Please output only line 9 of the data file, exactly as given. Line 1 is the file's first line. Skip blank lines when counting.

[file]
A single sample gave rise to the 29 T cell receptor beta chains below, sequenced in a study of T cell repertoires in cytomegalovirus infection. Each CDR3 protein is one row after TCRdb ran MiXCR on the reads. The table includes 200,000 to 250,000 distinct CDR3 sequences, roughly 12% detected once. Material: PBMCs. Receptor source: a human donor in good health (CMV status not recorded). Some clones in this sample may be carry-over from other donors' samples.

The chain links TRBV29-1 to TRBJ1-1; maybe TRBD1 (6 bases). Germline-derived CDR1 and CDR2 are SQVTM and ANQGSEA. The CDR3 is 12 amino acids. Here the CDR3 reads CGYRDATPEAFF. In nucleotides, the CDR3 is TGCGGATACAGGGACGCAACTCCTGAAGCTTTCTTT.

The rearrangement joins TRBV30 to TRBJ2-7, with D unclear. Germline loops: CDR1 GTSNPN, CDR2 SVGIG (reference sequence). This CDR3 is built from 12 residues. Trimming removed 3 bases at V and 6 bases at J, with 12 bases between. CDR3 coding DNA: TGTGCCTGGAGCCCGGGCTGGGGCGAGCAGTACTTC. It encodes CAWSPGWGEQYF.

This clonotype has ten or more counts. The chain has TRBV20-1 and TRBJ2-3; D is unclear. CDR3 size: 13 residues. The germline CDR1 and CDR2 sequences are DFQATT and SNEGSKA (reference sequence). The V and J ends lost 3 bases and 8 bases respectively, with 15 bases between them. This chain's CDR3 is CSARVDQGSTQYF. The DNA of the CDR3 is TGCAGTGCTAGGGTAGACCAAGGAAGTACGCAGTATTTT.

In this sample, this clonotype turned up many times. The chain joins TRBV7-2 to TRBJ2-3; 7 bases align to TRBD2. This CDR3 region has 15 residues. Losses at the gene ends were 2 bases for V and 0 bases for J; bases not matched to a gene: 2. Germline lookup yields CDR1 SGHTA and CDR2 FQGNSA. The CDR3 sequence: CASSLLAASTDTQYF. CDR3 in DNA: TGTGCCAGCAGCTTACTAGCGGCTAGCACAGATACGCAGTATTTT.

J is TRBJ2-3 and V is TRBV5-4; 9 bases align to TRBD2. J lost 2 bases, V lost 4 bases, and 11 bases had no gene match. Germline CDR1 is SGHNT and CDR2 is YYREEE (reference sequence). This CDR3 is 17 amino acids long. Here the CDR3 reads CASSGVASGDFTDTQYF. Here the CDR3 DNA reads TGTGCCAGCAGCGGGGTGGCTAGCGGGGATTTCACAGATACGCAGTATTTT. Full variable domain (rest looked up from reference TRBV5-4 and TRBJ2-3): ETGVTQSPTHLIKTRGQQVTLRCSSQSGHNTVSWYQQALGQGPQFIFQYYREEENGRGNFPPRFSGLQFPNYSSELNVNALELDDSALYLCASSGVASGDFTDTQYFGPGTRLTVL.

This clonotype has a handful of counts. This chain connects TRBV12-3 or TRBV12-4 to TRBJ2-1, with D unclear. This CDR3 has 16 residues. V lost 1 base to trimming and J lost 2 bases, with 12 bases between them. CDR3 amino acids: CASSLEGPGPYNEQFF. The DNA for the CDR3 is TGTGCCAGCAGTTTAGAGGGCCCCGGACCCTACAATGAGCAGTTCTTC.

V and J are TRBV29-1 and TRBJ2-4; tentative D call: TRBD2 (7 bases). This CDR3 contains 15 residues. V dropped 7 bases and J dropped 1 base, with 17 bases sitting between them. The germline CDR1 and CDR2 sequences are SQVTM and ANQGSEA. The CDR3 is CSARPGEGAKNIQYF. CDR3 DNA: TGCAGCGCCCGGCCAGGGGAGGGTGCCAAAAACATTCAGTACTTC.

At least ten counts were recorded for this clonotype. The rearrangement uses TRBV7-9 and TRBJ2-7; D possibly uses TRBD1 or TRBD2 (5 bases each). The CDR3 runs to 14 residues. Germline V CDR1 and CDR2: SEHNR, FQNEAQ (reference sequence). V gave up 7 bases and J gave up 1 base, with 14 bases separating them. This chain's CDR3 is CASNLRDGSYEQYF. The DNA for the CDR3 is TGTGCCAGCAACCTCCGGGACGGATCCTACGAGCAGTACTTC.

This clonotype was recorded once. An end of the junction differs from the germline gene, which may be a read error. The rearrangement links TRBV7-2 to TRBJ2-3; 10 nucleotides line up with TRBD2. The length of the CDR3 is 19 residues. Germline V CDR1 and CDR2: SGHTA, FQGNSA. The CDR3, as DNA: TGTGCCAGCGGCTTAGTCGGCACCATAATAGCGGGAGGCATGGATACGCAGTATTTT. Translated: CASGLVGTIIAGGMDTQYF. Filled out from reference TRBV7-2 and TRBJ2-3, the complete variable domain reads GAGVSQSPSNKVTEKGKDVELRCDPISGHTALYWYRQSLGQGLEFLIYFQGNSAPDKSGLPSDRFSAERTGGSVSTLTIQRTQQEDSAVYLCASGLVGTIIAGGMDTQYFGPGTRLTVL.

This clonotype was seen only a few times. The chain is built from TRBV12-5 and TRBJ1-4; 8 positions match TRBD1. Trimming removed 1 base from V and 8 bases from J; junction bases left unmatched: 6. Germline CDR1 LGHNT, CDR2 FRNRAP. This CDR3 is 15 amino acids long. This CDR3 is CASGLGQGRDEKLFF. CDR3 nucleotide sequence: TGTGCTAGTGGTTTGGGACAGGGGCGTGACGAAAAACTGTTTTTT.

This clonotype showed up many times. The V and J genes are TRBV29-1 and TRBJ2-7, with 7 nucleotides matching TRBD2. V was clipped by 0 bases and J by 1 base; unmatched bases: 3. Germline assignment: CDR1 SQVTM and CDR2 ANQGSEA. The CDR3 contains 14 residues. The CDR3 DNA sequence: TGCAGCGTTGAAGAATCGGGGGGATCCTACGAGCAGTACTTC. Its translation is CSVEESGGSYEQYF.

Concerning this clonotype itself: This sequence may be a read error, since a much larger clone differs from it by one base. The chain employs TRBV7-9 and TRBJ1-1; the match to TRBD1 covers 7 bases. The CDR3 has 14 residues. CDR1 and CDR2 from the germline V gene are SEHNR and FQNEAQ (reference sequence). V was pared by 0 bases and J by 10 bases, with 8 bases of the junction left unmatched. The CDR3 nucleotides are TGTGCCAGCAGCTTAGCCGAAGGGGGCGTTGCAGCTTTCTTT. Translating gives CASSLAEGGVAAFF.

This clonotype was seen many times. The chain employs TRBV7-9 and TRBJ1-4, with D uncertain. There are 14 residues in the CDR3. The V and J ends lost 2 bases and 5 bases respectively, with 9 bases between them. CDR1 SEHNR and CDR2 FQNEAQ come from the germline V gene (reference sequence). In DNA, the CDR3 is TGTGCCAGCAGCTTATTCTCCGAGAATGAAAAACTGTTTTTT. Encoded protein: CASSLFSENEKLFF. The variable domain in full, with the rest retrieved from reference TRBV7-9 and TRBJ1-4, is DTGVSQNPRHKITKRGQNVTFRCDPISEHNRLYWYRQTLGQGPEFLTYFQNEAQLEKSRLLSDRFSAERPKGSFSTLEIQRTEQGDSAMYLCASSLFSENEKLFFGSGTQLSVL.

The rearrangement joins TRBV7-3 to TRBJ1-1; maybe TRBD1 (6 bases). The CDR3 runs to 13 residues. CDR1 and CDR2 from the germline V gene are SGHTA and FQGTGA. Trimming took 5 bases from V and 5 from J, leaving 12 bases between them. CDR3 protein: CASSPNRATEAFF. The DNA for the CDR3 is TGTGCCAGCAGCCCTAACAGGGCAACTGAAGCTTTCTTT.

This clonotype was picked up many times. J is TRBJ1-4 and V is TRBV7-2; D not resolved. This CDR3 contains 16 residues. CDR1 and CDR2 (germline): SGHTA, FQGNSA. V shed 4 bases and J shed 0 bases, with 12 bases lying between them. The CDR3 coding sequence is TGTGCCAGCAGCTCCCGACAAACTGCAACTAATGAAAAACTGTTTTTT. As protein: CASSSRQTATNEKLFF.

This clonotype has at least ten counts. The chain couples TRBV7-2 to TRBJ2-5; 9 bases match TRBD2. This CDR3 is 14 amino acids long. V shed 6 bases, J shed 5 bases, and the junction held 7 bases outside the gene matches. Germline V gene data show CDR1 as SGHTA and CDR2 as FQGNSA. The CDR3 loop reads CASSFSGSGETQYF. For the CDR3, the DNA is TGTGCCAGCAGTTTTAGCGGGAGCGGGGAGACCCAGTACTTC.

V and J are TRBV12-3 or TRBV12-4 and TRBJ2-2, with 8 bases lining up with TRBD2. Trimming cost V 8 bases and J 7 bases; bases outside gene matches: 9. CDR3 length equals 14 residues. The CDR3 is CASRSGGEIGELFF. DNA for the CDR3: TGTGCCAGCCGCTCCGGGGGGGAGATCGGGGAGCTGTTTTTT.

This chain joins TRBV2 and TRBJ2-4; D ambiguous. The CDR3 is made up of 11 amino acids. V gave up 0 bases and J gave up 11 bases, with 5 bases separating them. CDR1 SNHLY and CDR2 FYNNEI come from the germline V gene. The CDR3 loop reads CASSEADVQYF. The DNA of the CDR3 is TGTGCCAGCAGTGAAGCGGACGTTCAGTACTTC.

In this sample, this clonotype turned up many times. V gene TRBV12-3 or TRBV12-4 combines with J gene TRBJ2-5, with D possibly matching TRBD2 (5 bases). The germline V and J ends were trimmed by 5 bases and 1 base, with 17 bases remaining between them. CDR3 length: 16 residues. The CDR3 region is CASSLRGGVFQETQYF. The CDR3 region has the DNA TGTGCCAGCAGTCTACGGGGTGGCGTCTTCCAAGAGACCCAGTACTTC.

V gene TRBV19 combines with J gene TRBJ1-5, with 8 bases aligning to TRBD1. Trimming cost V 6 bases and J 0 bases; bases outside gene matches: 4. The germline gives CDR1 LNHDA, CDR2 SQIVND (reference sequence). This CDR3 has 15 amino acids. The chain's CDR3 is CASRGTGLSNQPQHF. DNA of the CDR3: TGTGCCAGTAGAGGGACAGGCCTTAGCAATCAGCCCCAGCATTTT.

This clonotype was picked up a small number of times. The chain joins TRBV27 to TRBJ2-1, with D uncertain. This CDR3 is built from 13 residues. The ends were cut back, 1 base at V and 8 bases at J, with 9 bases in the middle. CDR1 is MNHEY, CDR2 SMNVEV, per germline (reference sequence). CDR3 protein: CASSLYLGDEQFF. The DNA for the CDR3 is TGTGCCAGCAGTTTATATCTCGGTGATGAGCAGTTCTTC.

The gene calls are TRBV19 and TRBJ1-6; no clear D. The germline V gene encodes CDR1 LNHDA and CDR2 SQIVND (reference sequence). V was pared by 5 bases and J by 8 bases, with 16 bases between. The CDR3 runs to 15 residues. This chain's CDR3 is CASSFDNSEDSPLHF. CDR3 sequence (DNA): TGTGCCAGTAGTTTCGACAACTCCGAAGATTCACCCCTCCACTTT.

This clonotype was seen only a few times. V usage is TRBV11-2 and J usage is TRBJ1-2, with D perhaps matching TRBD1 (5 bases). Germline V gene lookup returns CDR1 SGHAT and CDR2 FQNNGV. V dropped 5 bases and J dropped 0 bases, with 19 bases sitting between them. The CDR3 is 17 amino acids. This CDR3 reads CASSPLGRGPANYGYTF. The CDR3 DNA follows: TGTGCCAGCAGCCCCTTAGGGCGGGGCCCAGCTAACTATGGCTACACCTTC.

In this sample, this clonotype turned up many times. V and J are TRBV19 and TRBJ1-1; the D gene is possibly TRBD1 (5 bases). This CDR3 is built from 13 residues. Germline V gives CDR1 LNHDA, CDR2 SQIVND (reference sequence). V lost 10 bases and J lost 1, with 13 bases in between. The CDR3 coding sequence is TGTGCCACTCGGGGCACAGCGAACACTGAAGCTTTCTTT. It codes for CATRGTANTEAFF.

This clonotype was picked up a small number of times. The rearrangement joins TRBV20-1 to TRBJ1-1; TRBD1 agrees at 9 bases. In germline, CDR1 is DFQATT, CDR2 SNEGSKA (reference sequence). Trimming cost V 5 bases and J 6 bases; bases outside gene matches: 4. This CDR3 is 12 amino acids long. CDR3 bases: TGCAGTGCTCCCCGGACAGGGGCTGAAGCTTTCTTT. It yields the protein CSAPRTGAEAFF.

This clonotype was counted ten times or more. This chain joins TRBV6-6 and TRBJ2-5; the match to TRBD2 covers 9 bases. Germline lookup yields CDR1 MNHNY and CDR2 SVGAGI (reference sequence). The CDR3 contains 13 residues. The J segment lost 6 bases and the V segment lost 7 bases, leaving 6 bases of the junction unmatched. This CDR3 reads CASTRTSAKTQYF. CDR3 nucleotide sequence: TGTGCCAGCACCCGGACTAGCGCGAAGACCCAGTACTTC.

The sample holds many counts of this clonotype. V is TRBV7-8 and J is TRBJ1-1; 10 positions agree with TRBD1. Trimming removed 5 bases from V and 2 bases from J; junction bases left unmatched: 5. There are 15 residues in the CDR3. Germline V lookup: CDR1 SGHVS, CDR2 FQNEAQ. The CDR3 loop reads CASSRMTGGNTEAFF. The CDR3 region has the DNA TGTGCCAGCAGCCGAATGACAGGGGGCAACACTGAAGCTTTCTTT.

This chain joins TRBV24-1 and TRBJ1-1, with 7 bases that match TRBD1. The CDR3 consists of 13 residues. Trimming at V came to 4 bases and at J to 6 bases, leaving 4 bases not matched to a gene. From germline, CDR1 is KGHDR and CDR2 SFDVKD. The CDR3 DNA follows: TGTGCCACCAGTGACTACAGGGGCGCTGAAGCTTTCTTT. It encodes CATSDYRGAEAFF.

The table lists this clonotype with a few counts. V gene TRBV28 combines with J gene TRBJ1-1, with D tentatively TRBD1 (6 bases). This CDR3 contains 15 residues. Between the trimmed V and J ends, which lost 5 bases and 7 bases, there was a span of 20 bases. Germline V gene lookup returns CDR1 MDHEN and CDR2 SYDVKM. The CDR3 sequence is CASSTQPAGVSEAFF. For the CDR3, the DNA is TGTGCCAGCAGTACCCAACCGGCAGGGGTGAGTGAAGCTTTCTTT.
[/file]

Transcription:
At least ten counts were recorded for this clonotype. The rearrangement uses TRBV7-9 and TRBJ2-7; D possibly uses TRBD1 or TRBD2 (5 bases each). The CDR3 runs to 14 residues. Germline V CDR1 and CDR2: SEHNR, FQNEAQ (reference sequence). V gave up 7 bases and J gave up 1 base, with 14 bases separating them. This chain's CDR3 is CASNLRDGSYEQYF. The DNA for the CDR3 is TGTGCCAGCAACCTCCGGGACGGATCCTACGAGCAGTACTTC.